Thursday, March 05, 2009

HIV/AIDS in Ghana

Ghana is a country where the HIV/AIDS pandemic has not taken hold like it has in many other countries in Africa. The national HIV/AIDS rate is estimated to be somewhere around 2%. The HIV/AIDS rate among women of child-bearing age is higher, at around 4%. There are estimated to be around 25,000 children ages 0-14 who are HIV positive, while maybe 170,000 of Ghana's 1 million orphans were orphaned by AIDS.

Those numbers are good to know and consider. But I wanted to share what HIV/AIDS might look like in Ghana, beyond the numbers.

I know of a child who has HIV. This child's biological family relinquished her because she was malnourished and they couldn't care for her. When she came into care it became known that she was HIV+.

In America the first thing we think to do is go back to the biological family and share the child's status with the bio family, so that the family can take action to treat themselves. But not in Ghana.

Imagine a family living in a very poor rural village, in a family compound of 30 huts (and all of the people who would fit in those huts). They know about HIV/AIDS, but only in the simplest way. It is death, they think. And it probably is, for them. Having HIV/AIDS means persecution. It means being kicked out of your village, and your family compound. It would mean the end of life as they know it, even before the effect of AIDS takes hold.

I have learned this week that sometimes Social Welfare does NOT want to tell the families of HIV+ children that their child is HIV+. If the families know the child is positive, then they will need to be tested. If they are tested and are positive, someone is likely to find out. People TALK in Ghana. If someone finds out, they will most likely be ex-communicated from their village/family.

Maybe this wouldn't be the case in fairly-developed Accra. I'm talking about rural Ghana here.

So the bio family isn't always told that HIV is running somewhere in their family's veins. Maybe the dad takes on more wives, and has more children. The virus spreads from there. People die. But they die of "respiratory issues", with their family and friends at their side. They don't die alone.

What a difficult issue. I can see both sides of it. What do you think?

Anita

6 comments:

Nicole Anderson 9:29 PM  

Wow...just wow. I can most certainly see both points. Thank you for sharing something that is so much on my heart lately.

Amy 10:00 PM  

This is so very complicated an issue, isn't it. The more I traverse the earth, the more gray areas I see in difficult situations. This one is incredibly gray because both sides have very valid, very human points. I ache for those that have been outcast. I ache for the other children, wives and husbands that will be infected.

Today you did us all a service of exposing the reality of both sides of this issue. It dare say it is an issue many of us have not confronted much, as our lives here are so far removed from the lives in those remote Ghanaian villages.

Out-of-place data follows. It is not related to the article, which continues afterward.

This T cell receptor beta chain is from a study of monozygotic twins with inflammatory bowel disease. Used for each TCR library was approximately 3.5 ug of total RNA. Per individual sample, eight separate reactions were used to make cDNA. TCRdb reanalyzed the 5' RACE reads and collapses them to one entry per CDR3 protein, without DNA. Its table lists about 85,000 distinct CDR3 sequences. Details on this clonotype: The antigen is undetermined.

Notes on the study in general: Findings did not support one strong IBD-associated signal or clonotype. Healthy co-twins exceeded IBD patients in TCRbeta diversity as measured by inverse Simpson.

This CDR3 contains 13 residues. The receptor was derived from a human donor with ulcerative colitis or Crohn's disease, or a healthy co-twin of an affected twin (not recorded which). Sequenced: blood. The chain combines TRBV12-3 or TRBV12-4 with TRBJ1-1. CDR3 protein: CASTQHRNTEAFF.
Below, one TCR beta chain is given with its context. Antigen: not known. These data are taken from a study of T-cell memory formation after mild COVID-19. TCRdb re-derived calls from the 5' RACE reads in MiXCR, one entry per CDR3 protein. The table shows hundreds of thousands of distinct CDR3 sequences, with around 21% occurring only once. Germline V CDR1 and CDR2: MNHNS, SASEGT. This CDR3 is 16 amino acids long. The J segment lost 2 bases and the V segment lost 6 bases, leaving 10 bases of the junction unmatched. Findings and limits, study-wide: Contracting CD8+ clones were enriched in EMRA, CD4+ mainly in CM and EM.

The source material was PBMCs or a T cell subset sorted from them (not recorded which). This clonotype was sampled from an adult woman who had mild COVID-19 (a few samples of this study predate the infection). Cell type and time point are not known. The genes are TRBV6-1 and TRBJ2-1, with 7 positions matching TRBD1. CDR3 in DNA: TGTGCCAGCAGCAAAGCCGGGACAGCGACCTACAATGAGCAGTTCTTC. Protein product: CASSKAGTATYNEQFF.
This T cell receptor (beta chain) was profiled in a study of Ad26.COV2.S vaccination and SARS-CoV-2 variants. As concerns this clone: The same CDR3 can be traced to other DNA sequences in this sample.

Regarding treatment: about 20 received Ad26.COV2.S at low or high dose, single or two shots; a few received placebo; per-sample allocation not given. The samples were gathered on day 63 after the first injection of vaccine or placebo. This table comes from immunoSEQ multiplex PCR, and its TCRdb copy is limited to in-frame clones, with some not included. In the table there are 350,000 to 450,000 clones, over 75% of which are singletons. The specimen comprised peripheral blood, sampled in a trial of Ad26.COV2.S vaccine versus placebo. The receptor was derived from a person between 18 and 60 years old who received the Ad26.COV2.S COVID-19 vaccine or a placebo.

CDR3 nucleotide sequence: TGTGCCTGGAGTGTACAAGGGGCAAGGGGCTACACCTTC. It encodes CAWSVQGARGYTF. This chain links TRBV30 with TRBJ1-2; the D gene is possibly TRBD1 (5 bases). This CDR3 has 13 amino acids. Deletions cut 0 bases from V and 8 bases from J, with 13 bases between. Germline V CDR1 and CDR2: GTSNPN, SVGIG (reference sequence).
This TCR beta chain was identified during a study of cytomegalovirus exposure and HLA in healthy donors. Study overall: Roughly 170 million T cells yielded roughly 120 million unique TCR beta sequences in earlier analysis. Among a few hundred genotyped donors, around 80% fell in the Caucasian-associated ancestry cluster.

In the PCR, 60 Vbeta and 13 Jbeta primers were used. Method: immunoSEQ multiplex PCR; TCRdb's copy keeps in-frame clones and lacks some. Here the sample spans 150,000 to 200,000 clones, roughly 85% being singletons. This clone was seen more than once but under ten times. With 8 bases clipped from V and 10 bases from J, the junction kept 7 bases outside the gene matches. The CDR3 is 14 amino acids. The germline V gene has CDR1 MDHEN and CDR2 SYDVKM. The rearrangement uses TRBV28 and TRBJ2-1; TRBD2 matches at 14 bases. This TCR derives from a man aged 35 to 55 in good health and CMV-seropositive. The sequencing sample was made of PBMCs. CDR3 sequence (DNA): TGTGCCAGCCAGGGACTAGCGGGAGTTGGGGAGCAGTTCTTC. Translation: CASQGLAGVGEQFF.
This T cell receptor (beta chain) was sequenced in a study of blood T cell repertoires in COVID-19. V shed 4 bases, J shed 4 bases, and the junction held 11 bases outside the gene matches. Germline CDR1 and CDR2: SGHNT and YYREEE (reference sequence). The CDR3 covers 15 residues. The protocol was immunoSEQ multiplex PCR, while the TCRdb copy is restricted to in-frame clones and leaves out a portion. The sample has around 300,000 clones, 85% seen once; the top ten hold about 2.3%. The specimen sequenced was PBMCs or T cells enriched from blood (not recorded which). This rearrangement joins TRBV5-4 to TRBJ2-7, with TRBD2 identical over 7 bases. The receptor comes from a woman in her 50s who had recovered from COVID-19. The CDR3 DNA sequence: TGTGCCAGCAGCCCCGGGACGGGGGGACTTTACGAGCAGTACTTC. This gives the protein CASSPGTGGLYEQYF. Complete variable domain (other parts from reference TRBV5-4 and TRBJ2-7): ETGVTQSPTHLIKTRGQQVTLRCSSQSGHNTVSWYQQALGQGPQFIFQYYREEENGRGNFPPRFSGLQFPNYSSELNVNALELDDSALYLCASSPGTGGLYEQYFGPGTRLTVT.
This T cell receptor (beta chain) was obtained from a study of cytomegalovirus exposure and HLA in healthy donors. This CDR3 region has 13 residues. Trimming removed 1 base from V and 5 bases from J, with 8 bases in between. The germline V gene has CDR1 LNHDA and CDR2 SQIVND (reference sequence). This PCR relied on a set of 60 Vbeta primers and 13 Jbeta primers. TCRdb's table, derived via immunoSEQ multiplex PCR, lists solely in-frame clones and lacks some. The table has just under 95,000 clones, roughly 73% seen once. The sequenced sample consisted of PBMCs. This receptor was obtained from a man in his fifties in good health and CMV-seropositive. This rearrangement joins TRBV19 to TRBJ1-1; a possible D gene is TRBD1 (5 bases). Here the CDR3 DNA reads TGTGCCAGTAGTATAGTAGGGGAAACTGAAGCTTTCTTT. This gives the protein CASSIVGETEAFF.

But we should know about it. We should know about the stigma, the lack of resources to get medication that can make HIV a chronic condition rather than a death sentence. Not to judge, but to understand and reflect on what could be done to help...

Thanks for this eye-opening post Anita.

Kait 10:54 PM  

Perhaps I am cruel, but in the absence of educating people about HIV (which I think should be step 1) I feel it is preferable for one person to die alone then for countless others to be infected. This child you spoke of is one of thousands of innocent victims in this situation. While it is tragic for someone to be sent away from their home and family, in the big picture it is better for them to die alone then to cause the deaths of others.

Like I said, the best option here would be to educate and pray that you can change the stigma so these people won't die alone. It's a tough issue.

Laurel 11:49 PM  

I think ... tough issue ... I'm glad that I'm not the one having to make the decision about "to tell, or not to tell".

I have visited one of those villages. I have seen the lives lived there. I know that my children's parents died in such a village. I do not know how they died. I am thankful that my children are not HIV+.

Thank you, Anita, for sharing this with us. Thank you for always finding ways to educate us about issues in Ghana.

I pray that this little child will be able to find a forever family.

Laurel :)

Ericka 7:04 AM  

Anita,
I saw a documentary about what you are describing exactly. I wish I could remember the name.
It left me with the same questions you ask.
I know I don't have the answer, but pray for these villages and somehow they can find the resources to get treatment.

Rachel 10:44 PM  

heart wrenching =(